Since We Can All Eat Fine, We Should Enjoy Sex More

In ancient societies, nearly all people lived at a subsistence level with very little leisure time compared to the twenty-first century. That really affects people’s basic motivations. Americans have all their basic needs covered now because of the last century’s amazing technological discoveries. This removes one major source of motivational drive since survival is often a given for people in the West. This should cause a shift in focus to higher-order needs such as sex.

Yet data now shows that proliferation of Internet pornography has become an increasingly low-cost marriage substitute for men. Studies have found that “increased Internet usage is negatively associated with marriage formation. Pornography consumption specifically has an even stronger effect. Instrumental variables and a number of robustness checks suggest that the effect is causal.” This definitely shows a correlation between peak cheap nudity and reduced social productivity among men.

Least surprisingly, the folks most angered by this article were self-proclaimed “feminists.” The scare quotes are for a reason. These people do real harm to women daily with their ill-formed thoughts, angry continence, and myopic obsession with looking for “sexism.” If anything, the original article was a bit sexist about men.

Presuming female nakedness has such massive effects oversimplifies men’s drive, of course, but men largely enjoyed the piece, laughed, and agreed that while sex is not their entire drive in life women do make men better. Ask any man how he knew his wife was the one, you will invariably get a story of how “she was different,” “she got the best out of me,” and “I knew I had to work hard on this one because she was special.” You’ll also usually get the truth that these women did make their husbands work harder than what they were used to, and you know what? The men liked it.

Those with zero humor—e.g., feminists—failed to see that “harder to see” was the key part of the statement. These are the same feminists with such poor conflict management skills that instead of having a dialogue they spend their day subtweeting screen shots. Way to support your fellow female there. Exhibit A:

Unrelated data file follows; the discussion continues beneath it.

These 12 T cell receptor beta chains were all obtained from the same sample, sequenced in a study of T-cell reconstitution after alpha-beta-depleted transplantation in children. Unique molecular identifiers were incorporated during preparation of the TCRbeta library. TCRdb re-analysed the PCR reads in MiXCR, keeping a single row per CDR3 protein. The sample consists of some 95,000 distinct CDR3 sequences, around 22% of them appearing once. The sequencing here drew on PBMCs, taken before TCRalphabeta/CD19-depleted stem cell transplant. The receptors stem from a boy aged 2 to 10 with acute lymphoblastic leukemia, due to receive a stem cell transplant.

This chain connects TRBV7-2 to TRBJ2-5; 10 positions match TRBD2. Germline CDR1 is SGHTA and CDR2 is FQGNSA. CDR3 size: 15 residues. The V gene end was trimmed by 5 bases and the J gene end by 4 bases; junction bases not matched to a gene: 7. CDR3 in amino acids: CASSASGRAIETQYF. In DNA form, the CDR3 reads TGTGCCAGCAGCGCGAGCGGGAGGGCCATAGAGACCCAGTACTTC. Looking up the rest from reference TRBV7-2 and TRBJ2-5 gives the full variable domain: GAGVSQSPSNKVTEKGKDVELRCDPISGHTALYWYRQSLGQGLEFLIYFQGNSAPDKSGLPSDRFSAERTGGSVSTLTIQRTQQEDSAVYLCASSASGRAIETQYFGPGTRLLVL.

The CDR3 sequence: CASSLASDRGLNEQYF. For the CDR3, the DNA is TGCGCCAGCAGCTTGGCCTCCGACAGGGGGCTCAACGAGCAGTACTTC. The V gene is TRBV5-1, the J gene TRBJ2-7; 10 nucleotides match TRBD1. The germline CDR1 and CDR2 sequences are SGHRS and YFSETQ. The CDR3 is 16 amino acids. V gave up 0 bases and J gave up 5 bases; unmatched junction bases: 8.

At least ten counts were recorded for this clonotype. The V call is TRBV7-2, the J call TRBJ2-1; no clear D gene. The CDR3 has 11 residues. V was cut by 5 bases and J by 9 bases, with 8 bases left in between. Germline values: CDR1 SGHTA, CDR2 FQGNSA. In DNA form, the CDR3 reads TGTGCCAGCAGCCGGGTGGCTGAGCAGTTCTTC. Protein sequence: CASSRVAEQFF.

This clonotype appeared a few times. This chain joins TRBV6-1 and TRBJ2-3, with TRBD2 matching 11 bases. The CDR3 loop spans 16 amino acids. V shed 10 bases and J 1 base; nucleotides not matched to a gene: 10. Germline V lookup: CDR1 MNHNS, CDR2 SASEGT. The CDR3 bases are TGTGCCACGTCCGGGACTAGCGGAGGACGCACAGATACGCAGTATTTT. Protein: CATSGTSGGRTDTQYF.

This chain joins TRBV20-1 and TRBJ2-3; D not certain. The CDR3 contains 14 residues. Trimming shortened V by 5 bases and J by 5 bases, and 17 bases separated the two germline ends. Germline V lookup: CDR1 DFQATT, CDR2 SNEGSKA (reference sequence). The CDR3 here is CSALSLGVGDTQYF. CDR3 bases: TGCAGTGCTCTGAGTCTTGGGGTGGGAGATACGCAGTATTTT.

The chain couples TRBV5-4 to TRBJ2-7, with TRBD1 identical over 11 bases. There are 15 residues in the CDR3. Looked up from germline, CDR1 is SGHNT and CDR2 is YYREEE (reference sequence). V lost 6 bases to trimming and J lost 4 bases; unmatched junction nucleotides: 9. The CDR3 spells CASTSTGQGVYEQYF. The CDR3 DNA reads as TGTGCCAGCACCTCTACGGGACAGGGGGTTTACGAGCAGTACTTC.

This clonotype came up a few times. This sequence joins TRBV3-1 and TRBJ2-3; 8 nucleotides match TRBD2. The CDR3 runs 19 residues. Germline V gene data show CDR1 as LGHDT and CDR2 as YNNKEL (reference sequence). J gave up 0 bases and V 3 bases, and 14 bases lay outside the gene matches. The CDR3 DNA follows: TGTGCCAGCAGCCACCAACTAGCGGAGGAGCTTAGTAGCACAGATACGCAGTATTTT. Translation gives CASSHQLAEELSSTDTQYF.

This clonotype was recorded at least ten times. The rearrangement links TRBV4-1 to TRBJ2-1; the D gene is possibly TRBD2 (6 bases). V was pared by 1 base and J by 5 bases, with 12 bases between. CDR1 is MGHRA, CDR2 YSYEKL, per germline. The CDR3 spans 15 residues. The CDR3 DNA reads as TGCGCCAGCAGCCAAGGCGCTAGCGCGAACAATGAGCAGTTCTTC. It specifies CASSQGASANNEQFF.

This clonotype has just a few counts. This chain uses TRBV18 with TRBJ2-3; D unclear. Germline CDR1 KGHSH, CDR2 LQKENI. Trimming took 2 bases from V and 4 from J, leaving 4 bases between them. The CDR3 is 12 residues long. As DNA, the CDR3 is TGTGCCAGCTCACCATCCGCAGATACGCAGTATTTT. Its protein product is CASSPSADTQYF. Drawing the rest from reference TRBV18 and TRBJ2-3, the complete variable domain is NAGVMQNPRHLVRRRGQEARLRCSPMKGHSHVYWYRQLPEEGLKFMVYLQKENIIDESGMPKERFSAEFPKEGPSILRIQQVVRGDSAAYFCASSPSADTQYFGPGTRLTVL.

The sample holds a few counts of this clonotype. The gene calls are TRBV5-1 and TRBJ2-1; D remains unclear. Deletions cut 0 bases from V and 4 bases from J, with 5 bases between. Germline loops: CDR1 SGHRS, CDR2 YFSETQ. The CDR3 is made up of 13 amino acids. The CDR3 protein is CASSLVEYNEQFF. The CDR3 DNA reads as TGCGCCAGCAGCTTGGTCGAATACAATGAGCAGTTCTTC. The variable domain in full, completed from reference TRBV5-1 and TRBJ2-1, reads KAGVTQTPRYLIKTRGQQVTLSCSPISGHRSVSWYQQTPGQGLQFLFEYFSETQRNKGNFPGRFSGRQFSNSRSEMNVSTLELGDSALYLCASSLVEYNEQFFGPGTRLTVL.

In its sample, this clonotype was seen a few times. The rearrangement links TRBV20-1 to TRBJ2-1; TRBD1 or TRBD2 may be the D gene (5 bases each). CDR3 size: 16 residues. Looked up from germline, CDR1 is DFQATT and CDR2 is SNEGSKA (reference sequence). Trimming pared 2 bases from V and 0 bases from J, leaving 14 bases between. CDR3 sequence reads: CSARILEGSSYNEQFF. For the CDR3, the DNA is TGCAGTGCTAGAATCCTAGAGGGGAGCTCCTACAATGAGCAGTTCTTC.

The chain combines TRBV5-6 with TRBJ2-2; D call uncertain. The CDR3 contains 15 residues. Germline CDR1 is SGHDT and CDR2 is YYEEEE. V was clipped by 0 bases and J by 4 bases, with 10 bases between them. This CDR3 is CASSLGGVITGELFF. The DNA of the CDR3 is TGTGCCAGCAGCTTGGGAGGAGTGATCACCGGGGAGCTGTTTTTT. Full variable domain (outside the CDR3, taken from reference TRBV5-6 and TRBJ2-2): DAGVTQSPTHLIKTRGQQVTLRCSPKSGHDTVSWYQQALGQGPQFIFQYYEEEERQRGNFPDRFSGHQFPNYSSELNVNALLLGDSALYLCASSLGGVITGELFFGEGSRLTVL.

If women want to know what’s holding them back, it’s feminists’ blinding insecurity, obsessive need to be a victim, and the lack of humility that allows one shrug off a joke. Perhaps take some guidance from men, none of whom passively-aggressively captured screen shots for a series of tweets. As Mollie Hemingway aptly put it:

The fairest point from some of the “feminists” was that using the example of Eric Clapton’s song “Layla,” which he made in pursuit of a then-unavailable and very married Pattie Boyd, may not have been a great example of modern artistic effort. I did so to shield feminists, who may have had a heart attack if we listed all the male accomplishments we benefit from today. It was a poor choice meant to protect those unable to accept that men’s productivity benefits us all and does not mean women must be condemned to a life of dishwashing or casserole assembly. Instead, think of how hard your dad worked to get your mom to marry him, and whether you too deserve that kind of pursuit.

We’ve had a great run as a human race, and the positive synergy between men and women has contributed significantly to that success. It’s in everyone’s interest to find a win-win for men and women, and folks should greatly worry when the two sexes are divided and at war rather than working together enjoyably for mutual benefit. After all, that’s what we’re supposed to be doing during sex itself, right?